Should I resuscitate?

Theoretically, an attempt can be made to resuscitate the affected person in any situation of cardiovascular arrest. However, fundamental questions inevitably arise:

Decisions for resuscitation

Resuscitation decisions have their ethical basis in three medical ethical principles that can come into conflict in a concrete decision-making situation.

The principle of care obliges to preserve the life of the patient if possible and is the basis for initiating resuscitation efforts in emergency situations without prior knowledge.

The duty not to harm is the basis for refraining from resuscitation efforts if these would unnecessarily burden the patient.

Finally, the duty to respect the patient's right to self-determination requires refraining from attempts at resuscitation if this is in accordance with the patient's will.

The resuscitation decision requires careful consideration that takes into account the above principles. The most important medical criteria for deciding whether resuscitation measures are indicated or not are the immediate and longer-term chances of survival as well as the expected state of health of the patient after any resuscitation. The initial situation is decisive. It is important whether a cardiovascular arrest occurs as a natural event at the end of life as a result of a serious illness or surprisingly in a previously "healthy" person.

If there is a chance that a patient can continue to live without serious neurological consequential damage from the cardiovascular arrest, an attempt at resuscitation is indicated from a medical point of view. For patients at the end of life, however, resuscitation efforts do not make sense.

The following prognostic factors are relevant for assessing the chances of success in resuscitation efforts. These can only be estimated to a limited extent in advance.

Favourable prognostic factors

  • Short interval between the onset of cardiovascular arrest, the start of resuscitation measures and the first defibrillation (observed collapse of the patient).
  • Tachycardic heart rhythm disorder (ventricular tachycardia, ventricular fibrillation). This is detected by an AED.
  • Good health condition of the patient.

The prognoses listed are also relevant for children and adolescents. In young children in particular, cardiac arrest is often preceded by respiratory arrest. In this situation, the chances of successful resuscitation are high if measures are taken before cardiovascular arrest (assisted or artificial respiration).

Poor prognostic factors

  • Confirmed evidence of cardiovascular arrest without effective resuscitation measures for more than ten minutes (after exclusion of hypothermia and without evidence of intoxication).
  • Absence of electrical heart action (asystole).
  • Pulseless electrical activity (PEA).
  • Severe comorbidity and poor previous health status of the patient prior to his cardiovascular arrest.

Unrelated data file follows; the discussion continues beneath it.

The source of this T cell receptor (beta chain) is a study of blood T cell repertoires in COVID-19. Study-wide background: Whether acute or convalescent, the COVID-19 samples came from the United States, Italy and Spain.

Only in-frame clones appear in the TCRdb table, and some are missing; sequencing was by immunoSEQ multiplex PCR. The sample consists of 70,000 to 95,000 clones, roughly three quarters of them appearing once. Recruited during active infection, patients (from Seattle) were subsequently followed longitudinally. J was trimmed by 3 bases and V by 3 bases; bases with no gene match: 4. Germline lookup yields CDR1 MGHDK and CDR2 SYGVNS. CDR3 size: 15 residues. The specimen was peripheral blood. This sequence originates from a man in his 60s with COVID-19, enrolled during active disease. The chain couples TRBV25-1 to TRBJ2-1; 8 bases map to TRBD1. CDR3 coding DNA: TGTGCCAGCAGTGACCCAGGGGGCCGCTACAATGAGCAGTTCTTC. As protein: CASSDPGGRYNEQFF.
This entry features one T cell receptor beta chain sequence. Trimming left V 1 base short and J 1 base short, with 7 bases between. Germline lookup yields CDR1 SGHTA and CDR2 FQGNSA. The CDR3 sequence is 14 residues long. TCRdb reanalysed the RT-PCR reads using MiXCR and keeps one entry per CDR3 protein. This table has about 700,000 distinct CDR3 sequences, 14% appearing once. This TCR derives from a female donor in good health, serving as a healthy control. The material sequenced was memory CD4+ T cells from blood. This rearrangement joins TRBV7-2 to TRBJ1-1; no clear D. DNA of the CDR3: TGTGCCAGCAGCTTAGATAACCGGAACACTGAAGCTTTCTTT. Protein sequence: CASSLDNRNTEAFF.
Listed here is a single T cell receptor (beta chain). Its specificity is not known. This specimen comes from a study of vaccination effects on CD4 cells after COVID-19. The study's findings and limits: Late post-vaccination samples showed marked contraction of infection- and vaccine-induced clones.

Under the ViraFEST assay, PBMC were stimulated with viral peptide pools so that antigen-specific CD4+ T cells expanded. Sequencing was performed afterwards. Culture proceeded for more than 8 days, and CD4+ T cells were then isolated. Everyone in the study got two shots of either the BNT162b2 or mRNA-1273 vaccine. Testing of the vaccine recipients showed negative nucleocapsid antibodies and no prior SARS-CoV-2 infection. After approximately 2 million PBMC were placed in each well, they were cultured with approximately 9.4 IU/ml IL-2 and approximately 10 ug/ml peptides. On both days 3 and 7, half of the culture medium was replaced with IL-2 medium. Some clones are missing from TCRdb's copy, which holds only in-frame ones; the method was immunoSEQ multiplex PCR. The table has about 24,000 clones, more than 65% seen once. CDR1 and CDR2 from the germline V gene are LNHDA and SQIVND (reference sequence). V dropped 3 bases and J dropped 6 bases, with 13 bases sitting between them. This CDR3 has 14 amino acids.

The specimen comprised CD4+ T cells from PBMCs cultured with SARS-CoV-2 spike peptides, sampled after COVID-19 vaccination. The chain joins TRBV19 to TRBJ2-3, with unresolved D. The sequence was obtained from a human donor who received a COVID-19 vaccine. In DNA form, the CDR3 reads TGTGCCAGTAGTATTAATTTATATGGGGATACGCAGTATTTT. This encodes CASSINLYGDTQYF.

• Secure knowledge of an immediately life-threatening, non-treatable previous illness.
  • Special circumstances of cardiovascular arrest (e.g. polytrauma).

Legal framework

According to current law, there is a general duty to provide assistance in an emergency situation. According to their expertise, doctors and health professionals are subject to higher requirements than medical laypersons. If the will of the person concerned is unknown in the emergency situation and his/her will cannot be ascertained in time, the patient's will to live must be assumed.

However, the patient's will is also obligatory for the attending persons in an emergency situation. If there are clear indications that a person refuses resuscitation attempts, no resuscitation measures may be carried out. If this only becomes apparent in the course of resuscitation efforts, e.g. on the basis of a living will, resuscitation must be discontinued.

In the case of cardiovascular arrest following a suicide attempt, as a rule, a refusal of resuscitation measures may not be concluded on the basis of the suicidal act alone. The history of the suicide, the method, the duration of the suicidal wish, the capacity to judge, etc. require careful consideration. However, this is usually impossible in an emergency situation, which is why resuscitation should be attempted in case of doubt.

  • In doubt for life!
  • Questions will be asked later!
  • An error FOR life is more bearable than an error FOR death!

Failure of resuscitation to be successful:

  • >20 minutes of resuscitation without return of cardiac action with spontaneous circulation.
  • If a spontaneous cardiac action with circulatory effect occurs again temporarily during resuscitation, the 20-minute resuscitation period starts again.
  • The decision should be made by a paramedic or doctor.

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